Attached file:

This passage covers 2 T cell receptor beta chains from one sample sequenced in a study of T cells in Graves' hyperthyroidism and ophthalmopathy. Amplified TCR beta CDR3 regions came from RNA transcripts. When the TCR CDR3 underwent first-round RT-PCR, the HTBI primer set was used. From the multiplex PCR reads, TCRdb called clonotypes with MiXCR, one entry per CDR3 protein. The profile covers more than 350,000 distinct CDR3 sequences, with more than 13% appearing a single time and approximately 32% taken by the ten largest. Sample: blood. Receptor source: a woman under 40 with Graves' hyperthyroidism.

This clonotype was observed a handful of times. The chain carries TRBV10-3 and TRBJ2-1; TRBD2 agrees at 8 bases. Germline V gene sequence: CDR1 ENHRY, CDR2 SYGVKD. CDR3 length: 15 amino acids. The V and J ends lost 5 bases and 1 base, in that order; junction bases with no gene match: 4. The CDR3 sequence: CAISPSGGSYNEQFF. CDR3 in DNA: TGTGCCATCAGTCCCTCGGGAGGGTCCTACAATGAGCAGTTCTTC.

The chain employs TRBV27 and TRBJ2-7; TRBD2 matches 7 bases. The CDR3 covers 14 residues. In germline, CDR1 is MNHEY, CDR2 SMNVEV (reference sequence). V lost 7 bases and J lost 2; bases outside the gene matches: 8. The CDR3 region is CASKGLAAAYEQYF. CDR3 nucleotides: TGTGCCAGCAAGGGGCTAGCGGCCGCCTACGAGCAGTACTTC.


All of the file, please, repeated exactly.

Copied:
This passage covers 2 T cell receptor beta chains from one sample sequenced in a study of T cells in Graves' hyperthyroidism and ophthalmopathy. Amplified TCR beta CDR3 regions came from RNA transcripts. When the TCR CDR3 underwent first-round RT-PCR, the HTBI primer set was used. From the multiplex PCR reads, TCRdb called clonotypes with MiXCR, one entry per CDR3 protein. The profile covers more than 350,000 distinct CDR3 sequences, with more than 13% appearing a single time and approximately 32% taken by the ten largest. Sample: blood. Receptor source: a woman under 40 with Graves' hyperthyroidism.

This clonotype was observed a handful of times. The chain carries TRBV10-3 and TRBJ2-1; TRBD2 agrees at 8 bases. Germline V gene sequence: CDR1 ENHRY, CDR2 SYGVKD. CDR3 length: 15 amino acids. The V and J ends lost 5 bases and 1 base, in that order; junction bases with no gene match: 4. The CDR3 sequence: CAISPSGGSYNEQFF. CDR3 in DNA: TGTGCCATCAGTCCCTCGGGAGGGTCCTACAATGAGCAGTTCTTC.

The chain employs TRBV27 and TRBJ2-7; TRBD2 matches 7 bases. The CDR3 covers 14 residues. In germline, CDR1 is MNHEY, CDR2 SMNVEV (reference sequence). V lost 7 bases and J lost 2; bases outside the gene matches: 8. The CDR3 region is CASKGLAAAYEQYF. CDR3 nucleotides: TGTGCCAGCAAGGGGCTAGCGGCCGCCTACGAGCAGTACTTC.